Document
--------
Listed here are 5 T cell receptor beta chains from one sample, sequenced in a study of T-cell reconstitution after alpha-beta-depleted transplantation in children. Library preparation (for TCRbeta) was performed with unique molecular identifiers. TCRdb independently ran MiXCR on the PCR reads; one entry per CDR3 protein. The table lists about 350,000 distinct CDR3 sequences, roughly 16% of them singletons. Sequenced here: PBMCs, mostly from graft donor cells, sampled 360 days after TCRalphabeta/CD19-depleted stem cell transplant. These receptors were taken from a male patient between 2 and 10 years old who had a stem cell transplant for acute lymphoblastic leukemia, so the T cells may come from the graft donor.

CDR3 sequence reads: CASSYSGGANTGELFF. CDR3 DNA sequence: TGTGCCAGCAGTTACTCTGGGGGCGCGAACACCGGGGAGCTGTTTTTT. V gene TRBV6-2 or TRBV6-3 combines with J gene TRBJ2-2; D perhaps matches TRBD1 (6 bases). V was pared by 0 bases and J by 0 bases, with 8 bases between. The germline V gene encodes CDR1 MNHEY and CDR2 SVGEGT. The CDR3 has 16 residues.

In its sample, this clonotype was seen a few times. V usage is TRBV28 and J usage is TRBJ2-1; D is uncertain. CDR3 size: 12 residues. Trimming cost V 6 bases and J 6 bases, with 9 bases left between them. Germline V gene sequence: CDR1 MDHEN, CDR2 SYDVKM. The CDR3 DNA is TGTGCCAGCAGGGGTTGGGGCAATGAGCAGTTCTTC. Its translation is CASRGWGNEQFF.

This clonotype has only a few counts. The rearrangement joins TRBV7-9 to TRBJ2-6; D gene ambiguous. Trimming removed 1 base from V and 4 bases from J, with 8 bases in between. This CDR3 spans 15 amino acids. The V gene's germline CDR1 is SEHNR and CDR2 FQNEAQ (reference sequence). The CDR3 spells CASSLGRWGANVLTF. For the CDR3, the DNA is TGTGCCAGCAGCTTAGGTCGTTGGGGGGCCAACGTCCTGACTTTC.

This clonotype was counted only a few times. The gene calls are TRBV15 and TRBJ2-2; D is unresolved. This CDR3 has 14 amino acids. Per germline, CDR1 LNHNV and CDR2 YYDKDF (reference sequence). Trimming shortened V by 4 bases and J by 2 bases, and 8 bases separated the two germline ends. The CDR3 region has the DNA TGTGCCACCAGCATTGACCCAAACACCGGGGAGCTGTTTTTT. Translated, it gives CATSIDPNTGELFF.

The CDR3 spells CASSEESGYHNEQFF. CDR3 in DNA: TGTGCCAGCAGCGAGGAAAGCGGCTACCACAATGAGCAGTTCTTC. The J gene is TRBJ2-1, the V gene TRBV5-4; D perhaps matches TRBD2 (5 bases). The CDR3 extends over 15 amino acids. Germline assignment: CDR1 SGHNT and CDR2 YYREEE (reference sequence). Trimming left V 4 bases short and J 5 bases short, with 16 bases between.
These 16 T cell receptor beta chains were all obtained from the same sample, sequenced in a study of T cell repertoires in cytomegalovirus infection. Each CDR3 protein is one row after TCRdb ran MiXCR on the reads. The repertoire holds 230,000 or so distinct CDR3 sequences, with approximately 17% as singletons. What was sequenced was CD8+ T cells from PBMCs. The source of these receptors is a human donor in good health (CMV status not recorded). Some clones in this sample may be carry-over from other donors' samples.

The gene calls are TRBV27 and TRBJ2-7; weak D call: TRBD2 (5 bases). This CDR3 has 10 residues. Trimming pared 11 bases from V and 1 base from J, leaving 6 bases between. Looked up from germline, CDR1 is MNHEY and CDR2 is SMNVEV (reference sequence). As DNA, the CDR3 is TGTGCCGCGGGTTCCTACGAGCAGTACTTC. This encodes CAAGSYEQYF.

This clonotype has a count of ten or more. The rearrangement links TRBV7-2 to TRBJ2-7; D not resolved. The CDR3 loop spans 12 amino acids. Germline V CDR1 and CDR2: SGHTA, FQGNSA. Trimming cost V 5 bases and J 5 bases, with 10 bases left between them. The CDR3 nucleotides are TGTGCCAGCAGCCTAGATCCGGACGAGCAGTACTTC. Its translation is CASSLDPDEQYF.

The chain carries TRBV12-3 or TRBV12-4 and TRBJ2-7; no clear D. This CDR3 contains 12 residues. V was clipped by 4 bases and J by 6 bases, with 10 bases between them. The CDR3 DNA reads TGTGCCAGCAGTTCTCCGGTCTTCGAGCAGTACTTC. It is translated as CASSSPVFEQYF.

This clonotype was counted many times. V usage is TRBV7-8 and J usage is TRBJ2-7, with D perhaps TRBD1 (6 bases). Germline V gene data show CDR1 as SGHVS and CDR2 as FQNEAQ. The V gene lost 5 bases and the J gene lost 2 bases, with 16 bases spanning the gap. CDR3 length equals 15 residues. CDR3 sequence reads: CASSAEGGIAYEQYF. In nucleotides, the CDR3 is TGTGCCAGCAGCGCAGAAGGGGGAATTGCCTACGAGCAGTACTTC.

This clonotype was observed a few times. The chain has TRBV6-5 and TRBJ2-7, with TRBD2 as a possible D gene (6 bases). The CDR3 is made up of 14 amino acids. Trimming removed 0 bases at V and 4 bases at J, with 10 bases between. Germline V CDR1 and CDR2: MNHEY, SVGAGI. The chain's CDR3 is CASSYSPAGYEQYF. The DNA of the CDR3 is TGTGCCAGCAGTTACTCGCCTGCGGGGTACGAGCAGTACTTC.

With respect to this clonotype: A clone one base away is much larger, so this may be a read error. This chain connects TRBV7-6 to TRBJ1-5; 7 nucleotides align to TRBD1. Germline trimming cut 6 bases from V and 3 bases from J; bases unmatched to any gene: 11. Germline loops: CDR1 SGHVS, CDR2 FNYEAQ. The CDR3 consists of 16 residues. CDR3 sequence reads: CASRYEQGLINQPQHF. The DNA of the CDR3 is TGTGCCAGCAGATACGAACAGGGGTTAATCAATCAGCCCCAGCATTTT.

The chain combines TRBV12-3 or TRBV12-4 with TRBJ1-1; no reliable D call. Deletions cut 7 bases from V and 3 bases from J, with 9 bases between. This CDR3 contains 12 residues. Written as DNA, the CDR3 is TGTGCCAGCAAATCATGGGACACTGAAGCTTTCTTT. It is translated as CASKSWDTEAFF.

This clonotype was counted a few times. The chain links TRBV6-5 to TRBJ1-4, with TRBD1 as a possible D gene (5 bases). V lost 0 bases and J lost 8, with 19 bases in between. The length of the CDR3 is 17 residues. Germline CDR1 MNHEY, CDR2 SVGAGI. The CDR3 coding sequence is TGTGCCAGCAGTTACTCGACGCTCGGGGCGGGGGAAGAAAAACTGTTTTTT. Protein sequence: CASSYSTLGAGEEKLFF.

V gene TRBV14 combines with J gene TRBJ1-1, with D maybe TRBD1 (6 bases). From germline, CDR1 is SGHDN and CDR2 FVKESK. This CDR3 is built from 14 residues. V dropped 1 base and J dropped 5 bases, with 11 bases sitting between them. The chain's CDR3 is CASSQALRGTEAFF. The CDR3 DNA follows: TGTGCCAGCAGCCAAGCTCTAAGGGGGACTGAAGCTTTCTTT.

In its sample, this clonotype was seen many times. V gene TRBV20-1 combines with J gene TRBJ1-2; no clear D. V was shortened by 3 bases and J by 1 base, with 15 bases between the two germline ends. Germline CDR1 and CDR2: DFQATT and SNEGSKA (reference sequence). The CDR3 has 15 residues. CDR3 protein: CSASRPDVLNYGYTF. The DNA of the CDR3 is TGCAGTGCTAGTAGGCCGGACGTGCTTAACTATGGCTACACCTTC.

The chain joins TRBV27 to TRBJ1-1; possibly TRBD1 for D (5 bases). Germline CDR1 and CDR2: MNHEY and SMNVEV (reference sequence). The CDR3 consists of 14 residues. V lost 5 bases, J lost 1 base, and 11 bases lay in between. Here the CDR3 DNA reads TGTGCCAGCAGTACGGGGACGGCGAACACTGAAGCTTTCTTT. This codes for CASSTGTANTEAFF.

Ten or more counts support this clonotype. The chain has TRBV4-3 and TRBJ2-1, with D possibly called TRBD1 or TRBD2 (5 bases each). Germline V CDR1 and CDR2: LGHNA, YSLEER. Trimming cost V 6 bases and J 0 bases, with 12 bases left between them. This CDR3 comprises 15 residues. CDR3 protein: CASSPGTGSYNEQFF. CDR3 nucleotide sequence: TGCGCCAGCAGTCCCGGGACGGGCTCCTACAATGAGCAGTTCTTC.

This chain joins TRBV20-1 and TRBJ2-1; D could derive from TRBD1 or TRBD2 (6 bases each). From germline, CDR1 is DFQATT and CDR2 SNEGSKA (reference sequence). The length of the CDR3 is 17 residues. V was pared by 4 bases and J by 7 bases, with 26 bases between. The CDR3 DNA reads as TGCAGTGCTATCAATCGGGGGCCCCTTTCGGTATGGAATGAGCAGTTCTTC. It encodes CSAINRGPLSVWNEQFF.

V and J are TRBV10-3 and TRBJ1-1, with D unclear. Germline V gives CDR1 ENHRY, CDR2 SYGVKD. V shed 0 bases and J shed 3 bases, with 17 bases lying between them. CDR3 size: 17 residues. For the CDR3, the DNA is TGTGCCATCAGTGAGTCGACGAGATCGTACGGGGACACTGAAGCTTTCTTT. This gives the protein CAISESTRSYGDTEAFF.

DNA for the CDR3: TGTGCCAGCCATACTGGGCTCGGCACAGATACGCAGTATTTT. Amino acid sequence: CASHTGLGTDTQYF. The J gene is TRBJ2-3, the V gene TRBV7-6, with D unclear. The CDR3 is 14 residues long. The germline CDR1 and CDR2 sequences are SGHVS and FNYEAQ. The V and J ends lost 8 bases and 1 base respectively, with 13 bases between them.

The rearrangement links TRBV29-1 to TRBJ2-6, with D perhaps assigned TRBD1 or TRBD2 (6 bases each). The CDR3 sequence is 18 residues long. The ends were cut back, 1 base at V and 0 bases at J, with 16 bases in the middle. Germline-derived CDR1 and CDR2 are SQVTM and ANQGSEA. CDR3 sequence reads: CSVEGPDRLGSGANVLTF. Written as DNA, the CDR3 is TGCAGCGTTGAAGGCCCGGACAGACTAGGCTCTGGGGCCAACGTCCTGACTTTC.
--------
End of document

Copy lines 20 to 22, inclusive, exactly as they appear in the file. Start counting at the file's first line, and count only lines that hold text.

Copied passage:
This chain joins TRBV20-1 and TRBJ2-1; D could derive from TRBD1 or TRBD2 (6 bases each). From germline, CDR1 is DFQATT and CDR2 SNEGSKA (reference sequence). The length of the CDR3 is 17 residues. V was pared by 4 bases and J by 7 bases, with 26 bases between. The CDR3 DNA reads as TGCAGTGCTATCAATCGGGGGCCCCTTTCGGTATGGAATGAGCAGTTCTTC. It encodes CSAINRGPLSVWNEQFF.

V and J are TRBV10-3 and TRBJ1-1, with D unclear. Germline V gives CDR1 ENHRY, CDR2 SYGVKD. V shed 0 bases and J shed 3 bases, with 17 bases lying between them. CDR3 size: 17 residues. For the CDR3, the DNA is TGTGCCATCAGTGAGTCGACGAGATCGTACGGGGACACTGAAGCTTTCTTT. This gives the protein CAISESTRSYGDTEAFF.

DNA for the CDR3: TGTGCCAGCCATACTGGGCTCGGCACAGATACGCAGTATTTT. Amino acid sequence: CASHTGLGTDTQYF. The J gene is TRBJ2-3, the V gene TRBV7-6, with D unclear. The CDR3 is 14 residues long. The germline CDR1 and CDR2 sequences are SGHVS and FNYEAQ. The V and J ends lost 8 bases and 1 base respectively, with 13 bases between them.